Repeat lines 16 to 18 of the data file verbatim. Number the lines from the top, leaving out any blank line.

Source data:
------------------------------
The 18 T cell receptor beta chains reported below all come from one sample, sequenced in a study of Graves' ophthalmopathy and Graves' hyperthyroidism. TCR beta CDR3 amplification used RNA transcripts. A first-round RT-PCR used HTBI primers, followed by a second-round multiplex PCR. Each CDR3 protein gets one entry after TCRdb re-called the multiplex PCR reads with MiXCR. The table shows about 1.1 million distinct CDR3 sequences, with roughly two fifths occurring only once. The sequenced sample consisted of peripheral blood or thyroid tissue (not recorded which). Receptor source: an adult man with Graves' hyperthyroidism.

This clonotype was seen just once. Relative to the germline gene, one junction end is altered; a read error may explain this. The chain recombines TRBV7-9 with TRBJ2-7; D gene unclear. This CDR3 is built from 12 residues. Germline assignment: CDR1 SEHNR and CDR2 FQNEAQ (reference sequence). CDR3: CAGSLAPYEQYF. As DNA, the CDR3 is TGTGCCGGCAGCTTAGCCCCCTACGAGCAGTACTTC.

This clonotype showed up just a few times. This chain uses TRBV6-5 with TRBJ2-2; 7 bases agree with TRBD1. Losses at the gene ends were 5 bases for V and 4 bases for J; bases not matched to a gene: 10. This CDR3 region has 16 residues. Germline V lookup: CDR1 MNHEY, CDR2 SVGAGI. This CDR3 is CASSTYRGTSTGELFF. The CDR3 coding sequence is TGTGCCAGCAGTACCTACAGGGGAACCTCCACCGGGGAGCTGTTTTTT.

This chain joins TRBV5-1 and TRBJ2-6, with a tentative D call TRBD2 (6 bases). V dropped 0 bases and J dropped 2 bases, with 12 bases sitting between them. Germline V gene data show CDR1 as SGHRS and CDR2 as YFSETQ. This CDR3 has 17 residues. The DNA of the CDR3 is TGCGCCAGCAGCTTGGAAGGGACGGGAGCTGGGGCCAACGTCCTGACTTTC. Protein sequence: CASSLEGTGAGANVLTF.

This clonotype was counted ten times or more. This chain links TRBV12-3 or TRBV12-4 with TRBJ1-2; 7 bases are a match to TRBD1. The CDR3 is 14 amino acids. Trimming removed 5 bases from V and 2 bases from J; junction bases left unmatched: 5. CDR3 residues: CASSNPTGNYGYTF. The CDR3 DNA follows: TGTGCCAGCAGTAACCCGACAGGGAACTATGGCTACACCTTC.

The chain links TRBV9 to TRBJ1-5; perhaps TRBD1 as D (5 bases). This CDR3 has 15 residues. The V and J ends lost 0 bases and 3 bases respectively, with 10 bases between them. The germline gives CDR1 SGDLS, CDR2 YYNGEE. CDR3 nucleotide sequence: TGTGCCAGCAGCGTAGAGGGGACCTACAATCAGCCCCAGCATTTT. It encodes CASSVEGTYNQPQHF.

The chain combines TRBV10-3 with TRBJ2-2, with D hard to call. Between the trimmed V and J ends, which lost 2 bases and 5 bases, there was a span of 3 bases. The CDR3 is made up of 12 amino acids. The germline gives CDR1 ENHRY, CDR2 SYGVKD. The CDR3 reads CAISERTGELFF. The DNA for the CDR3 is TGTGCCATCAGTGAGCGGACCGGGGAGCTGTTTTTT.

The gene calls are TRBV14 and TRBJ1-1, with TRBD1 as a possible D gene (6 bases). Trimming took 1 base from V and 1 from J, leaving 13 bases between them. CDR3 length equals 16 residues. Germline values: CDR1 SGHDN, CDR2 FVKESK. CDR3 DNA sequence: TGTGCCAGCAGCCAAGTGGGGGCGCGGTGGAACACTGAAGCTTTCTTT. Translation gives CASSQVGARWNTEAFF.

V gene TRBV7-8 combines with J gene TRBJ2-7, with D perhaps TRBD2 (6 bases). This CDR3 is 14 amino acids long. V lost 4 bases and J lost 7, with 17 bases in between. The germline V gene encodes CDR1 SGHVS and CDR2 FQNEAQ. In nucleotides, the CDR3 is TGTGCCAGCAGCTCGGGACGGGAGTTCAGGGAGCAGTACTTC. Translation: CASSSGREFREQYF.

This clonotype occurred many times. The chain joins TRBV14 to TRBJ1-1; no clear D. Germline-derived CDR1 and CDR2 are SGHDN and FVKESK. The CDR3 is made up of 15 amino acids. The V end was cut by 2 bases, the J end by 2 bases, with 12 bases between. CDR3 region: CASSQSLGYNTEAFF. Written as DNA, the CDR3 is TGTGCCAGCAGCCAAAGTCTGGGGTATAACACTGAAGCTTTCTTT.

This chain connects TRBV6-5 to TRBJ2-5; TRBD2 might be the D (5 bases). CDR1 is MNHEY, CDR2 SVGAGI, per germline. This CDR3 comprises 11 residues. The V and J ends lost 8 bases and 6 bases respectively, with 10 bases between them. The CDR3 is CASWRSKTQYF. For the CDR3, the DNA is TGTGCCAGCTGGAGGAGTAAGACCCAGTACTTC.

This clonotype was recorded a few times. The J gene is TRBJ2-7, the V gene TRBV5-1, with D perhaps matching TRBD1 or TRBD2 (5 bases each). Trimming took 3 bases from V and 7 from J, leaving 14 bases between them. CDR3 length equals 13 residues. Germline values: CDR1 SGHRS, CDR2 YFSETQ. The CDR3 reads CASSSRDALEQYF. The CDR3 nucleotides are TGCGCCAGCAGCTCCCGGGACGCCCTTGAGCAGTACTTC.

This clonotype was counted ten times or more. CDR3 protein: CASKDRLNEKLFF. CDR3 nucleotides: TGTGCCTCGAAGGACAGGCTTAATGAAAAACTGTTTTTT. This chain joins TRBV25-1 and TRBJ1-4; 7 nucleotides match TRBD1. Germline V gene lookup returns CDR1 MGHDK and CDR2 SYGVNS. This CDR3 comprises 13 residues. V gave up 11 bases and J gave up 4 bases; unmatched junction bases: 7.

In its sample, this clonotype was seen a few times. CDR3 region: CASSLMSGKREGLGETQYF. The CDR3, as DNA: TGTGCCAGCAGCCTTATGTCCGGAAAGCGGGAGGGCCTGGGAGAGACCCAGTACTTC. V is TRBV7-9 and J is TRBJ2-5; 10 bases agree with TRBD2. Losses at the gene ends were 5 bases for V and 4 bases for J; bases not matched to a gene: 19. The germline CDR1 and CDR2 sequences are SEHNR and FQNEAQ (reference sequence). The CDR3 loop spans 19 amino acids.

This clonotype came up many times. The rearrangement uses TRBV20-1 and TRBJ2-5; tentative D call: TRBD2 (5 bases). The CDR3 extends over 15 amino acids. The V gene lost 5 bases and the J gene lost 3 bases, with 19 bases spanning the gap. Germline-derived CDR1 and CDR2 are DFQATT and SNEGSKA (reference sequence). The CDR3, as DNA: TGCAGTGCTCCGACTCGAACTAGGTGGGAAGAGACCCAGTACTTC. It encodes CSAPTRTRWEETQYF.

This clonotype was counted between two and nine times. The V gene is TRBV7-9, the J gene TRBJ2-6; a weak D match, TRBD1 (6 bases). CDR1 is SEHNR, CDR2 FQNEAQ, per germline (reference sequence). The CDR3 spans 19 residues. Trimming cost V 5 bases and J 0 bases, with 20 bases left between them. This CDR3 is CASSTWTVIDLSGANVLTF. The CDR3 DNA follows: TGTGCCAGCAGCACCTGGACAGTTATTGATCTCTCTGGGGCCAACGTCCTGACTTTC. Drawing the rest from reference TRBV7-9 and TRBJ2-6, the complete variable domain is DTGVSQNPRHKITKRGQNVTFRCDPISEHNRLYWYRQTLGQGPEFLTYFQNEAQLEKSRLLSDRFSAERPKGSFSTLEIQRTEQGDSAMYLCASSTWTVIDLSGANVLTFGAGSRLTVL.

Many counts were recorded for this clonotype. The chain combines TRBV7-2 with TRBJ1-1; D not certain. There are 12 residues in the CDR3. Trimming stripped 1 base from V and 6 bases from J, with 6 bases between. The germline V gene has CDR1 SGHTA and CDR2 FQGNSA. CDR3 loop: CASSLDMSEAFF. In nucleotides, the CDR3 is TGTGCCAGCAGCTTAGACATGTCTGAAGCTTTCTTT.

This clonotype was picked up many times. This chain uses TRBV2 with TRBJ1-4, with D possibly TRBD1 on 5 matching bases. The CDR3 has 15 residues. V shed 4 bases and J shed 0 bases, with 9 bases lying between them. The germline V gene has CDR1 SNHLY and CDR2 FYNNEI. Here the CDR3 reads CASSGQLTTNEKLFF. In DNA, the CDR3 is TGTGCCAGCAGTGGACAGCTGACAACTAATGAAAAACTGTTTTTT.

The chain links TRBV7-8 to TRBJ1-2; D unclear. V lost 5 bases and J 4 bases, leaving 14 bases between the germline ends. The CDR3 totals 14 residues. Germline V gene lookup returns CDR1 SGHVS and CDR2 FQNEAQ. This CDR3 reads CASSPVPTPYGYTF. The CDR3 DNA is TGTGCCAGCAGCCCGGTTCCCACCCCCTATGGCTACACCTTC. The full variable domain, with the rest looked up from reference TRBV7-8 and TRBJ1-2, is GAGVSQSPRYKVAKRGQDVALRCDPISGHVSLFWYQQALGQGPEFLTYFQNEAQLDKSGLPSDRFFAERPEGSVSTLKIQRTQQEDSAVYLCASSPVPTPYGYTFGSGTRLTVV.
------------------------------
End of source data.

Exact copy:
This clonotype was counted between two and nine times. The V gene is TRBV7-9, the J gene TRBJ2-6; a weak D match, TRBD1 (6 bases). CDR1 is SEHNR, CDR2 FQNEAQ, per germline (reference sequence). The CDR3 spans 19 residues. Trimming cost V 5 bases and J 0 bases, with 20 bases left between them. This CDR3 is CASSTWTVIDLSGANVLTF. The CDR3 DNA follows: TGTGCCAGCAGCACCTGGACAGTTATTGATCTCTCTGGGGCCAACGTCCTGACTTTC. Drawing the rest from reference TRBV7-9 and TRBJ2-6, the complete variable domain is DTGVSQNPRHKITKRGQNVTFRCDPISEHNRLYWYRQTLGQGPEFLTYFQNEAQLEKSRLLSDRFSAERPKGSFSTLEIQRTEQGDSAMYLCASSTWTVIDLSGANVLTFGAGSRLTVL.

Many counts were recorded for this clonotype. The chain combines TRBV7-2 with TRBJ1-1; D not certain. There are 12 residues in the CDR3. Trimming stripped 1 base from V and 6 bases from J, with 6 bases between. The germline V gene has CDR1 SGHTA and CDR2 FQGNSA. CDR3 loop: CASSLDMSEAFF. In nucleotides, the CDR3 is TGTGCCAGCAGCTTAGACATGTCTGAAGCTTTCTTT.

This clonotype was picked up many times. This chain uses TRBV2 with TRBJ1-4, with D possibly TRBD1 on 5 matching bases. The CDR3 has 15 residues. V shed 4 bases and J shed 0 bases, with 9 bases lying between them. The germline V gene has CDR1 SNHLY and CDR2 FYNNEI. Here the CDR3 reads CASSGQLTTNEKLFF. In DNA, the CDR3 is TGTGCCAGCAGTGGACAGCTGACAACTAATGAAAAACTGTTTTTT.